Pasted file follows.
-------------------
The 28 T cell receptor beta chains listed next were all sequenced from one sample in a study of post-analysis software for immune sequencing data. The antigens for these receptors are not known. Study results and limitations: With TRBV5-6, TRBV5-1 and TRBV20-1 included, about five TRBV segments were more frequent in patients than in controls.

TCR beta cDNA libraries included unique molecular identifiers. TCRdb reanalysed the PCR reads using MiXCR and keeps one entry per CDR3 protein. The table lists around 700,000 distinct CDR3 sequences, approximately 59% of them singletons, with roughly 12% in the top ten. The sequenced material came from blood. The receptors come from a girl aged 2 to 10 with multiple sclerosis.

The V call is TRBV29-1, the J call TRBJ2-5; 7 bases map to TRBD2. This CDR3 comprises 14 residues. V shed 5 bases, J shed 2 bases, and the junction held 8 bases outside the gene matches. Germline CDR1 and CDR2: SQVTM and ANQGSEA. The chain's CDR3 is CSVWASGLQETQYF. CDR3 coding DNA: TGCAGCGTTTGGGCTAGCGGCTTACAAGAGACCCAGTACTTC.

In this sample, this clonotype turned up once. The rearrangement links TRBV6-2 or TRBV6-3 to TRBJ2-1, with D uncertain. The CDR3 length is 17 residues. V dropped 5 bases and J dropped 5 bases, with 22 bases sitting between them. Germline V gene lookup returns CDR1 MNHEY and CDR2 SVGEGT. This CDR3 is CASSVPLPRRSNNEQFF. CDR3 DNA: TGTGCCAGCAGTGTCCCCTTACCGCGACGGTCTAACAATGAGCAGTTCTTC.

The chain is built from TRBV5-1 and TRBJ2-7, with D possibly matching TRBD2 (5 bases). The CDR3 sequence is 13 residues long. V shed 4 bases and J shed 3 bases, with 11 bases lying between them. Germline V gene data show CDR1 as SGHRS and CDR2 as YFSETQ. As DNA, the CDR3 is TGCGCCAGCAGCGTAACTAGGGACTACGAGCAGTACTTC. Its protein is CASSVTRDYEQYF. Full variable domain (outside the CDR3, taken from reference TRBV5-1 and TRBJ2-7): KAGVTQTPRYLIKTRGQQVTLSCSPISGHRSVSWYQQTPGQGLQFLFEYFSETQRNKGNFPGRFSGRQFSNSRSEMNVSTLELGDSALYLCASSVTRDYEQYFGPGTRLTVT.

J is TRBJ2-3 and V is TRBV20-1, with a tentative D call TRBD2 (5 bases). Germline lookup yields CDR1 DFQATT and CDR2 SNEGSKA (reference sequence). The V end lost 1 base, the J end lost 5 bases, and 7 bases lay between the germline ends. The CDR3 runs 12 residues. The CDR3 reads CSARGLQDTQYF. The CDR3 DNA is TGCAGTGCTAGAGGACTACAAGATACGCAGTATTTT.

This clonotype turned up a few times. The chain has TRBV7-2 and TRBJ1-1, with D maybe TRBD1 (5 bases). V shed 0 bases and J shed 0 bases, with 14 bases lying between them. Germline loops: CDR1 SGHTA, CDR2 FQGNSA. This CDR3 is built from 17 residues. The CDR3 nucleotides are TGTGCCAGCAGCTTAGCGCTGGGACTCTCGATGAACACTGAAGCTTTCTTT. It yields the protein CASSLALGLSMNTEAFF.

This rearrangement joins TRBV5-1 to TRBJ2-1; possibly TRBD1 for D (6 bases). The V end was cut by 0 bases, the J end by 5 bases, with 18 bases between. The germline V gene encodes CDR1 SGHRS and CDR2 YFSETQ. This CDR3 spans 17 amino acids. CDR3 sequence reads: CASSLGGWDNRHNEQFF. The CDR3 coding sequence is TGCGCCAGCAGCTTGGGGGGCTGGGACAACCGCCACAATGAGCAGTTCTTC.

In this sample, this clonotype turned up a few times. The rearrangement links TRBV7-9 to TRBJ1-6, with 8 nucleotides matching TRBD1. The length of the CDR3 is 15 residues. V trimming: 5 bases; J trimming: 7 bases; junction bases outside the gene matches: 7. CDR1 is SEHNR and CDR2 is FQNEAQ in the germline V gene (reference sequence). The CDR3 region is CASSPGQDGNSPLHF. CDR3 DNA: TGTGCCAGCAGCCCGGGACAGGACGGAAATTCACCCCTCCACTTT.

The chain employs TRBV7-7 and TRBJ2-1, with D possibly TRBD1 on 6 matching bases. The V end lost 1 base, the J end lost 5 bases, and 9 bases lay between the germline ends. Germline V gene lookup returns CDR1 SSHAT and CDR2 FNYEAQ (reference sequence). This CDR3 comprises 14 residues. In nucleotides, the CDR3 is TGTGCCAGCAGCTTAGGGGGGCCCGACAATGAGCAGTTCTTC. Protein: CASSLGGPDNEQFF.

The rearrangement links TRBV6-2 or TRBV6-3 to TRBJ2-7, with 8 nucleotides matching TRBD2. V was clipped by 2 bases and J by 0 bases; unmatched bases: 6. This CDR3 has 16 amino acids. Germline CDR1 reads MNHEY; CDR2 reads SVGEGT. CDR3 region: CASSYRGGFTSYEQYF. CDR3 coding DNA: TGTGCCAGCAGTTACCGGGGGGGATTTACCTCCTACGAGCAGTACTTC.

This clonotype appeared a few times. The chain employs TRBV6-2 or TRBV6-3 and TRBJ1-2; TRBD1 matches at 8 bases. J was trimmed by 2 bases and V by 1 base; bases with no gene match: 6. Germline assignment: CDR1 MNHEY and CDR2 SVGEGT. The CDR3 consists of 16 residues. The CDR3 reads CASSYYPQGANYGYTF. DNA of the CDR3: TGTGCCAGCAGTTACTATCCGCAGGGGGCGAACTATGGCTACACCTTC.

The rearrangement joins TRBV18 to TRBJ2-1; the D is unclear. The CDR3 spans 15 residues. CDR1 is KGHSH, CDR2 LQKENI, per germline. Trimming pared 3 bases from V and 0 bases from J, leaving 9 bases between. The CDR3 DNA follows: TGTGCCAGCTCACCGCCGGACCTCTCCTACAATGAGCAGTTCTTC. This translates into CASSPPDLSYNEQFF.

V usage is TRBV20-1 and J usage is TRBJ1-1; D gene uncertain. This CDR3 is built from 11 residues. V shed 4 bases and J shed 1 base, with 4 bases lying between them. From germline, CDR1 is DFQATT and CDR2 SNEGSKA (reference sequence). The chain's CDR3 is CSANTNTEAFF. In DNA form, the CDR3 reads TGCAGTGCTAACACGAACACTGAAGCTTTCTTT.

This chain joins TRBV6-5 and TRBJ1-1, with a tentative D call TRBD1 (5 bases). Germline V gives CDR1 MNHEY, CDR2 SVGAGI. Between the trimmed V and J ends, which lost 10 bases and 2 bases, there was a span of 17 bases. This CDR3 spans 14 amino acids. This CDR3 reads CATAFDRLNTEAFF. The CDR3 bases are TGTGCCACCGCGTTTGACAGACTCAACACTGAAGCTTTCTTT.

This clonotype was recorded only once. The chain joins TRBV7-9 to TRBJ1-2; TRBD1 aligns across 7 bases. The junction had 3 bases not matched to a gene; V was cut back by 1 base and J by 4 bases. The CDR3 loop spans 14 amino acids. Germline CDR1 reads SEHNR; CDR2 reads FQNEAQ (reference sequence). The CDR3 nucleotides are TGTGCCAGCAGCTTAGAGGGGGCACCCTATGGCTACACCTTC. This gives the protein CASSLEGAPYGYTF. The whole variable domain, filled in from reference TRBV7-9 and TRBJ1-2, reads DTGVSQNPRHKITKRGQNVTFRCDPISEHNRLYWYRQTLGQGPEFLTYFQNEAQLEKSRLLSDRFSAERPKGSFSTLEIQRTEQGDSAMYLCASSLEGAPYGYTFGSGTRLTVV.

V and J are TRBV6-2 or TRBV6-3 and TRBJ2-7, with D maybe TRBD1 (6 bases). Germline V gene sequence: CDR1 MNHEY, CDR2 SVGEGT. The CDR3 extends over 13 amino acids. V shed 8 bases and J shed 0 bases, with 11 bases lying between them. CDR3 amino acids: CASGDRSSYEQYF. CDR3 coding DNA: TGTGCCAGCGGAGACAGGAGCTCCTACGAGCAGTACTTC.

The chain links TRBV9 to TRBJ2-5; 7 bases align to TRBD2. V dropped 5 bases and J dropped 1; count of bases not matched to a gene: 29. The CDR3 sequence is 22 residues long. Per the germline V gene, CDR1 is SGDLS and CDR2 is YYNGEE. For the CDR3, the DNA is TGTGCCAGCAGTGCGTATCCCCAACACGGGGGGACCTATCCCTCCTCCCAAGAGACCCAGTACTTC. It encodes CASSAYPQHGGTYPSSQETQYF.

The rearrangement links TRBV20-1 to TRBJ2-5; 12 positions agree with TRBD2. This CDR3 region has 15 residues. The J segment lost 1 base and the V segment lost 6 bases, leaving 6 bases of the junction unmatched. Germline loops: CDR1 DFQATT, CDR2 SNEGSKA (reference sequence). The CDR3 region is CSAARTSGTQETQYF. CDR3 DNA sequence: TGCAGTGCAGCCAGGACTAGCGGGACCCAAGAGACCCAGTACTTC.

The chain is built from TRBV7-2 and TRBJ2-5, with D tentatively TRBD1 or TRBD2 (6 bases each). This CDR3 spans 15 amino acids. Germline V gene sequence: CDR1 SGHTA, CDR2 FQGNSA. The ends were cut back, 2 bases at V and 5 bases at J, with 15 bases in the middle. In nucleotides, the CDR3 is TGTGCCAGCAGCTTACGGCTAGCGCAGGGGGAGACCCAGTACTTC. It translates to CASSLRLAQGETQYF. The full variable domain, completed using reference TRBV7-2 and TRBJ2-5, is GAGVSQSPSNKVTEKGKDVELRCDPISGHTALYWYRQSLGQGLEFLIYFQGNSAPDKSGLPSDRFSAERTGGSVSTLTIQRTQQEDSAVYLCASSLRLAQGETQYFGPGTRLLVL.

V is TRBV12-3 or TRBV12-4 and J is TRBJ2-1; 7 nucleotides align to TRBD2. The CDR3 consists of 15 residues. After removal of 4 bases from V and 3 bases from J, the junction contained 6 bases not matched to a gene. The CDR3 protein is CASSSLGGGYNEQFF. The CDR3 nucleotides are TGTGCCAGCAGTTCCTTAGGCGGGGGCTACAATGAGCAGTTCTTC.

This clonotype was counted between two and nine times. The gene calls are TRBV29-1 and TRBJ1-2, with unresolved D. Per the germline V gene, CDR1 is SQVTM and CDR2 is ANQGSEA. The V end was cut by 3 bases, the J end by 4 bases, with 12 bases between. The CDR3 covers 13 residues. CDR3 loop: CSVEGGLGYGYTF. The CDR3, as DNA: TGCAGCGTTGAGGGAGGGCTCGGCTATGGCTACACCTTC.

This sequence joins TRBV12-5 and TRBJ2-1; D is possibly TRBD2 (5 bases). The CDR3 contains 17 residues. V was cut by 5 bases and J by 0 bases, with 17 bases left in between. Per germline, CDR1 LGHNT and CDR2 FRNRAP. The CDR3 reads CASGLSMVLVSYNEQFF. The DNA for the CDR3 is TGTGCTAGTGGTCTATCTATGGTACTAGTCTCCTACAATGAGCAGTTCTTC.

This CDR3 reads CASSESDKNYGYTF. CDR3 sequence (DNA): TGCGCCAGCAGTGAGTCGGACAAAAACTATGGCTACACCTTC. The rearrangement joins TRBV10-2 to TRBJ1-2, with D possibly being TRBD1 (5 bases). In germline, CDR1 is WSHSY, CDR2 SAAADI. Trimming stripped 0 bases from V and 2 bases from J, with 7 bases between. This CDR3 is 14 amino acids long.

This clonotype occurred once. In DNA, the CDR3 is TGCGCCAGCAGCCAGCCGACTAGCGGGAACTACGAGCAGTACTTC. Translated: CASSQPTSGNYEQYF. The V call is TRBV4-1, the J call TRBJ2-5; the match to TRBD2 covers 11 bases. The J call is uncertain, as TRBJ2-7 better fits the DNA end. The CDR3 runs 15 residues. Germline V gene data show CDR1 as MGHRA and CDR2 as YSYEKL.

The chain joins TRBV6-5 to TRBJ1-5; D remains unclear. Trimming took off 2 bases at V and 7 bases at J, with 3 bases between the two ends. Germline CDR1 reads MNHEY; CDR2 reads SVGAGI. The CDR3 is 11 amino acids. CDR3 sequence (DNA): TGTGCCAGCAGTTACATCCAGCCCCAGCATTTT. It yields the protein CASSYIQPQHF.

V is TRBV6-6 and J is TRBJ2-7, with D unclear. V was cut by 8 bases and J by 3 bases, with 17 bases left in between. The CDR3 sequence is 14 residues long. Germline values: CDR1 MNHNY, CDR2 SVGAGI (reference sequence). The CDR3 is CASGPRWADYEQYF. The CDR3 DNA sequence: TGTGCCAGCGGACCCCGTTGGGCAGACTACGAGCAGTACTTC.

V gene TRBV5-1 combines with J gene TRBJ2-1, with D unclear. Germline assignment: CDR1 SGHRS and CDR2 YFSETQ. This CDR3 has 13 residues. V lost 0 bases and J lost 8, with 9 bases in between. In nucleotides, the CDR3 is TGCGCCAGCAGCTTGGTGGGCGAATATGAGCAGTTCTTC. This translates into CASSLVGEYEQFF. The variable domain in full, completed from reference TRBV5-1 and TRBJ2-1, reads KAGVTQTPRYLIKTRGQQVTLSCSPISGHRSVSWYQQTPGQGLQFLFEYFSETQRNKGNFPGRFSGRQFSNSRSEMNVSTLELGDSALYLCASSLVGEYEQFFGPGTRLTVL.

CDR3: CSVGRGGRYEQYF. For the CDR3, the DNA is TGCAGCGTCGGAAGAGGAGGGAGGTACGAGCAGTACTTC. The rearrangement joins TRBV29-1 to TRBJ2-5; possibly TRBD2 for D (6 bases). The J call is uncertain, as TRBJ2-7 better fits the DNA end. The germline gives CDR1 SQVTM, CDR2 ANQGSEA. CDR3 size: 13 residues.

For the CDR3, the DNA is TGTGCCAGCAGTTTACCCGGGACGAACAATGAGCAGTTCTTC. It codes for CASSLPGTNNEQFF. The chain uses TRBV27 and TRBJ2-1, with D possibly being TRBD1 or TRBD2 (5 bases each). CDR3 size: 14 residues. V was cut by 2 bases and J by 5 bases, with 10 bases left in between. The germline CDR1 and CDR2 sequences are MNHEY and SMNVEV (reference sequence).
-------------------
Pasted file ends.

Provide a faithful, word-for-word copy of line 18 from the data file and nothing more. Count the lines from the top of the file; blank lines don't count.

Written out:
The chain links TRBV9 to TRBJ2-5; 7 bases align to TRBD2. V dropped 5 bases and J dropped 1; count of bases not matched to a gene: 29. The CDR3 sequence is 22 residues long. Per the germline V gene, CDR1 is SGDLS and CDR2 is YYNGEE. For the CDR3, the DNA is TGTGCCAGCAGTGCGTATCCCCAACACGGGGGGACCTATCCCTCCTCCCAAGAGACCCAGTACTTC. It encodes CASSAYPQHGGTYPSSQETQYF.